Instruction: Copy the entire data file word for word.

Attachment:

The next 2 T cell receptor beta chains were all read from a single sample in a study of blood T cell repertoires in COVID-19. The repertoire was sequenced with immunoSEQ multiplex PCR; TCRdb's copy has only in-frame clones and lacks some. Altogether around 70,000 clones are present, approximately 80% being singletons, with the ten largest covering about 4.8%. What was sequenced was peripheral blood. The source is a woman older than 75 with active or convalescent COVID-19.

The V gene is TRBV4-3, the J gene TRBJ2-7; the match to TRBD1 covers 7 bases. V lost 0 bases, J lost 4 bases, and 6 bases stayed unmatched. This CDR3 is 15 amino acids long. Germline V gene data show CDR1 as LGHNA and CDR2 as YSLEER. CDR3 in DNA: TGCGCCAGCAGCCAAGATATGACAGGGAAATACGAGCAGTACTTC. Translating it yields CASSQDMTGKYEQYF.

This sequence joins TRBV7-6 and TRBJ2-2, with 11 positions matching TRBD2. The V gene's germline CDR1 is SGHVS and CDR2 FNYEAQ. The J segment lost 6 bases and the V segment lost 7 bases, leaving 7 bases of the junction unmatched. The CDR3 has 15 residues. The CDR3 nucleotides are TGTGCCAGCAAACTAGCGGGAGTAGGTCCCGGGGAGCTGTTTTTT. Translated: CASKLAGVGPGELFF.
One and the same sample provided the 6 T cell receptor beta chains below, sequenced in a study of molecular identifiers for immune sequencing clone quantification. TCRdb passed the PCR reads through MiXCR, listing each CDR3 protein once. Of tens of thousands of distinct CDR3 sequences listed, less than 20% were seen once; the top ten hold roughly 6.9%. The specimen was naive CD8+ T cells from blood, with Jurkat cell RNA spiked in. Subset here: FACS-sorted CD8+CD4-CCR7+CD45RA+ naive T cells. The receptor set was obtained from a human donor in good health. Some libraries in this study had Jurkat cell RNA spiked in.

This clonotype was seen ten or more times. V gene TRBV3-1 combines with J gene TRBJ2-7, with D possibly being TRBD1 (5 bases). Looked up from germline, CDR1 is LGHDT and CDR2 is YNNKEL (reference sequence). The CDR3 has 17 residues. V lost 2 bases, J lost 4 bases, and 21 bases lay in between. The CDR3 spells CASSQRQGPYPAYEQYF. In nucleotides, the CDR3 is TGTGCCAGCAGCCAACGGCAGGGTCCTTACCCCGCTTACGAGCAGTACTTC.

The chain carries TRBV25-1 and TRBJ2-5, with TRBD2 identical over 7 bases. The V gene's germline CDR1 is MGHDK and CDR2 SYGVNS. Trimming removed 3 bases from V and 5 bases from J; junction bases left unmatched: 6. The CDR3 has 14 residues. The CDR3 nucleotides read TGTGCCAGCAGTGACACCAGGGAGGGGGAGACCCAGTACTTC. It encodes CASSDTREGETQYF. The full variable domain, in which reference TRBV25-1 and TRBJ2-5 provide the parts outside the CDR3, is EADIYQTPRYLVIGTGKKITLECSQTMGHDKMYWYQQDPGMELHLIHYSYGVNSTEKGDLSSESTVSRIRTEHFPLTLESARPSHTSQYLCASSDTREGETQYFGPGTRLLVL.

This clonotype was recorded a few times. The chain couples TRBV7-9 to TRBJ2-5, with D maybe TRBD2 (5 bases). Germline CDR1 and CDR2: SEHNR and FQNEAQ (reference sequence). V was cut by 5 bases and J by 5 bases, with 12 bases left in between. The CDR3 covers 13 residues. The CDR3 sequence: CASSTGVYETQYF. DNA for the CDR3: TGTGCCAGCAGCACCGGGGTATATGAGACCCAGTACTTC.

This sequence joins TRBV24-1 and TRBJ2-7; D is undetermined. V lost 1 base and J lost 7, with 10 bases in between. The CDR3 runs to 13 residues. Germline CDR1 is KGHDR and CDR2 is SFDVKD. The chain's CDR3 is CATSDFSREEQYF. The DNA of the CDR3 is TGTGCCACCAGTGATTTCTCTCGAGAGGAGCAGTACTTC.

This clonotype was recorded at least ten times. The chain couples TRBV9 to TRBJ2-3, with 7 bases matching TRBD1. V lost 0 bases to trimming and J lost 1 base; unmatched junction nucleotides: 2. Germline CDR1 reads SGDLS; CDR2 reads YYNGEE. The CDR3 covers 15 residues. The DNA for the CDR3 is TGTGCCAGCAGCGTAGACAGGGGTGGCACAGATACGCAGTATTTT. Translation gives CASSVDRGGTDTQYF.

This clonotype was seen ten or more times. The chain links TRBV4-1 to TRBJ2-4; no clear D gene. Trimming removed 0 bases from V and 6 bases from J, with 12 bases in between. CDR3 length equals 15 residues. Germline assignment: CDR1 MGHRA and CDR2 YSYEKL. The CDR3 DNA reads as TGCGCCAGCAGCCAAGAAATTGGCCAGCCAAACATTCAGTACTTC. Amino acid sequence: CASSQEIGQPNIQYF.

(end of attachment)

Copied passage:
The next 2 T cell receptor beta chains were all read from a single sample in a study of blood T cell repertoires in COVID-19. The repertoire was sequenced with immunoSEQ multiplex PCR; TCRdb's copy has only in-frame clones and lacks some. Altogether around 70,000 clones are present, approximately 80% being singletons, with the ten largest covering about 4.8%. What was sequenced was peripheral blood. The source is a woman older than 75 with active or convalescent COVID-19.

The V gene is TRBV4-3, the J gene TRBJ2-7; the match to TRBD1 covers 7 bases. V lost 0 bases, J lost 4 bases, and 6 bases stayed unmatched. This CDR3 is 15 amino acids long. Germline V gene data show CDR1 as LGHNA and CDR2 as YSLEER. CDR3 in DNA: TGCGCCAGCAGCCAAGATATGACAGGGAAATACGAGCAGTACTTC. Translating it yields CASSQDMTGKYEQYF.

This sequence joins TRBV7-6 and TRBJ2-2, with 11 positions matching TRBD2. The V gene's germline CDR1 is SGHVS and CDR2 FNYEAQ. The J segment lost 6 bases and the V segment lost 7 bases, leaving 7 bases of the junction unmatched. The CDR3 has 15 residues. The CDR3 nucleotides are TGTGCCAGCAAACTAGCGGGAGTAGGTCCCGGGGAGCTGTTTTTT. Translated: CASKLAGVGPGELFF.
One and the same sample provided the 6 T cell receptor beta chains below, sequenced in a study of molecular identifiers for immune sequencing clone quantification. TCRdb passed the PCR reads through MiXCR, listing each CDR3 protein once. Of tens of thousands of distinct CDR3 sequences listed, less than 20% were seen once; the top ten hold roughly 6.9%. The specimen was naive CD8+ T cells from blood, with Jurkat cell RNA spiked in. Subset here: FACS-sorted CD8+CD4-CCR7+CD45RA+ naive T cells. The receptor set was obtained from a human donor in good health. Some libraries in this study had Jurkat cell RNA spiked in.

This clonotype was seen ten or more times. V gene TRBV3-1 combines with J gene TRBJ2-7, with D possibly being TRBD1 (5 bases). Looked up from germline, CDR1 is LGHDT and CDR2 is YNNKEL (reference sequence). The CDR3 has 17 residues. V lost 2 bases, J lost 4 bases, and 21 bases lay in between. The CDR3 spells CASSQRQGPYPAYEQYF. In nucleotides, the CDR3 is TGTGCCAGCAGCCAACGGCAGGGTCCTTACCCCGCTTACGAGCAGTACTTC.

The chain carries TRBV25-1 and TRBJ2-5, with TRBD2 identical over 7 bases. The V gene's germline CDR1 is MGHDK and CDR2 SYGVNS. Trimming removed 3 bases from V and 5 bases from J; junction bases left unmatched: 6. The CDR3 has 14 residues. The CDR3 nucleotides read TGTGCCAGCAGTGACACCAGGGAGGGGGAGACCCAGTACTTC. It encodes CASSDTREGETQYF. The full variable domain, in which reference TRBV25-1 and TRBJ2-5 provide the parts outside the CDR3, is EADIYQTPRYLVIGTGKKITLECSQTMGHDKMYWYQQDPGMELHLIHYSYGVNSTEKGDLSSESTVSRIRTEHFPLTLESARPSHTSQYLCASSDTREGETQYFGPGTRLLVL.

This clonotype was recorded a few times. The chain couples TRBV7-9 to TRBJ2-5, with D maybe TRBD2 (5 bases). Germline CDR1 and CDR2: SEHNR and FQNEAQ (reference sequence). V was cut by 5 bases and J by 5 bases, with 12 bases left in between. The CDR3 covers 13 residues. The CDR3 sequence: CASSTGVYETQYF. DNA for the CDR3: TGTGCCAGCAGCACCGGGGTATATGAGACCCAGTACTTC.

This sequence joins TRBV24-1 and TRBJ2-7; D is undetermined. V lost 1 base and J lost 7, with 10 bases in between. The CDR3 runs to 13 residues. Germline CDR1 is KGHDR and CDR2 is SFDVKD. The chain's CDR3 is CATSDFSREEQYF. The DNA of the CDR3 is TGTGCCACCAGTGATTTCTCTCGAGAGGAGCAGTACTTC.

This clonotype was recorded at least ten times. The chain couples TRBV9 to TRBJ2-3, with 7 bases matching TRBD1. V lost 0 bases to trimming and J lost 1 base; unmatched junction nucleotides: 2. Germline CDR1 reads SGDLS; CDR2 reads YYNGEE. The CDR3 covers 15 residues. The DNA for the CDR3 is TGTGCCAGCAGCGTAGACAGGGGTGGCACAGATACGCAGTATTTT. Translation gives CASSVDRGGTDTQYF.

This clonotype was seen ten or more times. The chain links TRBV4-1 to TRBJ2-4; no clear D gene. Trimming removed 0 bases from V and 6 bases from J, with 12 bases in between. CDR3 length equals 15 residues. Germline assignment: CDR1 MGHRA and CDR2 YSYEKL. The CDR3 DNA reads as TGCGCCAGCAGCCAAGAAATTGGCCAGCCAAACATTCAGTACTTC. Amino acid sequence: CASSQEIGQPNIQYF.